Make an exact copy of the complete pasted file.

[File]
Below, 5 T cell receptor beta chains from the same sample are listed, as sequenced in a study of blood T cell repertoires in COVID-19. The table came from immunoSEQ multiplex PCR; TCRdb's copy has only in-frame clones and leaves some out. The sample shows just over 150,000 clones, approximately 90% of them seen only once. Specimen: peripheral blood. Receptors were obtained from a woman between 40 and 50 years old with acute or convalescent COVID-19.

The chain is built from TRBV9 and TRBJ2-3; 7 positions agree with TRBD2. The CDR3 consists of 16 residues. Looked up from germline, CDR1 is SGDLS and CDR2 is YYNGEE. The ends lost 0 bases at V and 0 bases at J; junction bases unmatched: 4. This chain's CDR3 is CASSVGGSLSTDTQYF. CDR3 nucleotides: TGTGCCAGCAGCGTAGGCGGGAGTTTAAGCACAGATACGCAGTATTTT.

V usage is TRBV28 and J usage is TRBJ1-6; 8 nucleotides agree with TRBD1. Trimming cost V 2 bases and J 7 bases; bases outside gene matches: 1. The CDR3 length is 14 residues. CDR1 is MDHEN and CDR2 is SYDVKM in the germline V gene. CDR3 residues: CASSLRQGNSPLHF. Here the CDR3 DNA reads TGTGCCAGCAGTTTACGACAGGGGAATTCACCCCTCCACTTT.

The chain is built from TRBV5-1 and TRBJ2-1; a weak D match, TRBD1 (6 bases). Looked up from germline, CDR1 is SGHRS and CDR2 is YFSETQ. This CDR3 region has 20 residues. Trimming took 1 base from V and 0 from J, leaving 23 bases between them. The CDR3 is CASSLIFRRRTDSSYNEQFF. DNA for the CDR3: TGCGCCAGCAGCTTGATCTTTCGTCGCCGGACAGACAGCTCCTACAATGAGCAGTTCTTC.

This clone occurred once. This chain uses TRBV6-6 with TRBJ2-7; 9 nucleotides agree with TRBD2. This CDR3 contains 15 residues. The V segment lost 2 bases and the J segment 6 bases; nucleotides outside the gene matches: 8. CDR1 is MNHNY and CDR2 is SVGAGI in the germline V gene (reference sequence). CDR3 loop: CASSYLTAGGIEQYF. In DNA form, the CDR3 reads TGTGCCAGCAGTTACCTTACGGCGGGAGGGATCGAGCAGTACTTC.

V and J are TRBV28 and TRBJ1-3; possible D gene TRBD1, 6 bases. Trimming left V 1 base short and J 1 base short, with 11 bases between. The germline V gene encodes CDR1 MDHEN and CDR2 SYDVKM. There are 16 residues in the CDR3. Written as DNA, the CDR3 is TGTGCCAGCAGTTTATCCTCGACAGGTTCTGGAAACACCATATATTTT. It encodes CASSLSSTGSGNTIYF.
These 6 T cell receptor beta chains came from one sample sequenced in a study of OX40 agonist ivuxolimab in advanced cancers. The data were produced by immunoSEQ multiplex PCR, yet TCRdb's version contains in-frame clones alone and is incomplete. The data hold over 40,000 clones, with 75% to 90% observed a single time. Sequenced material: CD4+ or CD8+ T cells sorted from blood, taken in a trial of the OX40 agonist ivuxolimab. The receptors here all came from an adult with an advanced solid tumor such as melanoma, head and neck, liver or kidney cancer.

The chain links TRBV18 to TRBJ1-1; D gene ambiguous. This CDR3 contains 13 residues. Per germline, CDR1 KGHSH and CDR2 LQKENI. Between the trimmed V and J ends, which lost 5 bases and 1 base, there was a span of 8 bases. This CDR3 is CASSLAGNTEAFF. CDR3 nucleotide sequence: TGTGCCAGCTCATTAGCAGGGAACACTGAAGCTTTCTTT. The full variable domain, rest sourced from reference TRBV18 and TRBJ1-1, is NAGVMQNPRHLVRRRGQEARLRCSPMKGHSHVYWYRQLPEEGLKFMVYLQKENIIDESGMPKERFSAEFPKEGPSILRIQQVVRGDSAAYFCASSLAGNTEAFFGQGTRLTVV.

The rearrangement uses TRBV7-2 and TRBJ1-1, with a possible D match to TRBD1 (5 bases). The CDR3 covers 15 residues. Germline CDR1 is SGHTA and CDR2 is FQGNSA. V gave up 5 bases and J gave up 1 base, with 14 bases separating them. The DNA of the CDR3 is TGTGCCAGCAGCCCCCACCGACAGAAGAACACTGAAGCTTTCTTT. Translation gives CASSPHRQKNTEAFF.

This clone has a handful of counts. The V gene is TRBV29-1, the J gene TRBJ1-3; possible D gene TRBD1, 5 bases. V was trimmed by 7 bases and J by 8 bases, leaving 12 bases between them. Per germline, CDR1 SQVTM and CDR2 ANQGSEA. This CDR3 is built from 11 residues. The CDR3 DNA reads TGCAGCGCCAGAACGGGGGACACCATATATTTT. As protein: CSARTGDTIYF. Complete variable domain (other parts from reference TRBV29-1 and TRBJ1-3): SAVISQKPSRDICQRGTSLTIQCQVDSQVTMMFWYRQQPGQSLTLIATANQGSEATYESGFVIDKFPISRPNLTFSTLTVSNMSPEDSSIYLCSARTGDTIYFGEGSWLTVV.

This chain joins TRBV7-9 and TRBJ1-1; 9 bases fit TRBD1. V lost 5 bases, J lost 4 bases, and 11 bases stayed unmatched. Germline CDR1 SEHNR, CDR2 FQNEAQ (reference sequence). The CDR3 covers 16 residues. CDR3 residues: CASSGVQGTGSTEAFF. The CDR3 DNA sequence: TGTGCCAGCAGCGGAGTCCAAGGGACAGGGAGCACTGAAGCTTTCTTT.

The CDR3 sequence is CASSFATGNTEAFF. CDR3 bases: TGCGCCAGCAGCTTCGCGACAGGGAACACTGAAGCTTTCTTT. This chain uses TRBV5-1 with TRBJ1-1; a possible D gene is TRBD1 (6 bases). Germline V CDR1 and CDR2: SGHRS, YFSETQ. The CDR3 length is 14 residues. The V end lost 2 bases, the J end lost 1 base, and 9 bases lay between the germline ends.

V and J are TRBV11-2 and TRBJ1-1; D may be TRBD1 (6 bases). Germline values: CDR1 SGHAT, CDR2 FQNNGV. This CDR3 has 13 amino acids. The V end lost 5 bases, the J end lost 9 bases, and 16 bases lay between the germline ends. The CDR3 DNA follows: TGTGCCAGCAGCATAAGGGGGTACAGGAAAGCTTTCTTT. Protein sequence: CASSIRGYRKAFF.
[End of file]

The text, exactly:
Below, 5 T cell receptor beta chains from the same sample are listed, as sequenced in a study of blood T cell repertoires in COVID-19. The table came from immunoSEQ multiplex PCR; TCRdb's copy has only in-frame clones and leaves some out. The sample shows just over 150,000 clones, approximately 90% of them seen only once. Specimen: peripheral blood. Receptors were obtained from a woman between 40 and 50 years old with acute or convalescent COVID-19.

The chain is built from TRBV9 and TRBJ2-3; 7 positions agree with TRBD2. The CDR3 consists of 16 residues. Looked up from germline, CDR1 is SGDLS and CDR2 is YYNGEE. The ends lost 0 bases at V and 0 bases at J; junction bases unmatched: 4. This chain's CDR3 is CASSVGGSLSTDTQYF. CDR3 nucleotides: TGTGCCAGCAGCGTAGGCGGGAGTTTAAGCACAGATACGCAGTATTTT.

V usage is TRBV28 and J usage is TRBJ1-6; 8 nucleotides agree with TRBD1. Trimming cost V 2 bases and J 7 bases; bases outside gene matches: 1. The CDR3 length is 14 residues. CDR1 is MDHEN and CDR2 is SYDVKM in the germline V gene. CDR3 residues: CASSLRQGNSPLHF. Here the CDR3 DNA reads TGTGCCAGCAGTTTACGACAGGGGAATTCACCCCTCCACTTT.

The chain is built from TRBV5-1 and TRBJ2-1; a weak D match, TRBD1 (6 bases). Looked up from germline, CDR1 is SGHRS and CDR2 is YFSETQ. This CDR3 region has 20 residues. Trimming took 1 base from V and 0 from J, leaving 23 bases between them. The CDR3 is CASSLIFRRRTDSSYNEQFF. DNA for the CDR3: TGCGCCAGCAGCTTGATCTTTCGTCGCCGGACAGACAGCTCCTACAATGAGCAGTTCTTC.

This clone occurred once. This chain uses TRBV6-6 with TRBJ2-7; 9 nucleotides agree with TRBD2. This CDR3 contains 15 residues. The V segment lost 2 bases and the J segment 6 bases; nucleotides outside the gene matches: 8. CDR1 is MNHNY and CDR2 is SVGAGI in the germline V gene (reference sequence). CDR3 loop: CASSYLTAGGIEQYF. In DNA form, the CDR3 reads TGTGCCAGCAGTTACCTTACGGCGGGAGGGATCGAGCAGTACTTC.

V and J are TRBV28 and TRBJ1-3; possible D gene TRBD1, 6 bases. Trimming left V 1 base short and J 1 base short, with 11 bases between. The germline V gene encodes CDR1 MDHEN and CDR2 SYDVKM. There are 16 residues in the CDR3. Written as DNA, the CDR3 is TGTGCCAGCAGTTTATCCTCGACAGGTTCTGGAAACACCATATATTTT. It encodes CASSLSSTGSGNTIYF.
These 6 T cell receptor beta chains came from one sample sequenced in a study of OX40 agonist ivuxolimab in advanced cancers. The data were produced by immunoSEQ multiplex PCR, yet TCRdb's version contains in-frame clones alone and is incomplete. The data hold over 40,000 clones, with 75% to 90% observed a single time. Sequenced material: CD4+ or CD8+ T cells sorted from blood, taken in a trial of the OX40 agonist ivuxolimab. The receptors here all came from an adult with an advanced solid tumor such as melanoma, head and neck, liver or kidney cancer.

The chain links TRBV18 to TRBJ1-1; D gene ambiguous. This CDR3 contains 13 residues. Per germline, CDR1 KGHSH and CDR2 LQKENI. Between the trimmed V and J ends, which lost 5 bases and 1 base, there was a span of 8 bases. This CDR3 is CASSLAGNTEAFF. CDR3 nucleotide sequence: TGTGCCAGCTCATTAGCAGGGAACACTGAAGCTTTCTTT. The full variable domain, rest sourced from reference TRBV18 and TRBJ1-1, is NAGVMQNPRHLVRRRGQEARLRCSPMKGHSHVYWYRQLPEEGLKFMVYLQKENIIDESGMPKERFSAEFPKEGPSILRIQQVVRGDSAAYFCASSLAGNTEAFFGQGTRLTVV.

The rearrangement uses TRBV7-2 and TRBJ1-1, with a possible D match to TRBD1 (5 bases). The CDR3 covers 15 residues. Germline CDR1 is SGHTA and CDR2 is FQGNSA. V gave up 5 bases and J gave up 1 base, with 14 bases separating them. The DNA of the CDR3 is TGTGCCAGCAGCCCCCACCGACAGAAGAACACTGAAGCTTTCTTT. Translation gives CASSPHRQKNTEAFF.

This clone has a handful of counts. The V gene is TRBV29-1, the J gene TRBJ1-3; possible D gene TRBD1, 5 bases. V was trimmed by 7 bases and J by 8 bases, leaving 12 bases between them. Per germline, CDR1 SQVTM and CDR2 ANQGSEA. This CDR3 is built from 11 residues. The CDR3 DNA reads TGCAGCGCCAGAACGGGGGACACCATATATTTT. As protein: CSARTGDTIYF. Complete variable domain (other parts from reference TRBV29-1 and TRBJ1-3): SAVISQKPSRDICQRGTSLTIQCQVDSQVTMMFWYRQQPGQSLTLIATANQGSEATYESGFVIDKFPISRPNLTFSTLTVSNMSPEDSSIYLCSARTGDTIYFGEGSWLTVV.

This chain joins TRBV7-9 and TRBJ1-1; 9 bases fit TRBD1. V lost 5 bases, J lost 4 bases, and 11 bases stayed unmatched. Germline CDR1 SEHNR, CDR2 FQNEAQ (reference sequence). The CDR3 covers 16 residues. CDR3 residues: CASSGVQGTGSTEAFF. The CDR3 DNA sequence: TGTGCCAGCAGCGGAGTCCAAGGGACAGGGAGCACTGAAGCTTTCTTT.

The CDR3 sequence is CASSFATGNTEAFF. CDR3 bases: TGCGCCAGCAGCTTCGCGACAGGGAACACTGAAGCTTTCTTT. This chain uses TRBV5-1 with TRBJ1-1; a possible D gene is TRBD1 (6 bases). Germline V CDR1 and CDR2: SGHRS, YFSETQ. The CDR3 length is 14 residues. The V end lost 2 bases, the J end lost 1 base, and 9 bases lay between the germline ends.

V and J are TRBV11-2 and TRBJ1-1; D may be TRBD1 (6 bases). Germline values: CDR1 SGHAT, CDR2 FQNNGV. This CDR3 has 13 amino acids. The V end lost 5 bases, the J end lost 9 bases, and 16 bases lay between the germline ends. The CDR3 DNA follows: TGTGCCAGCAGCATAAGGGGGTACAGGAAAGCTTTCTTT. Protein sequence: CASSIRGYRKAFF.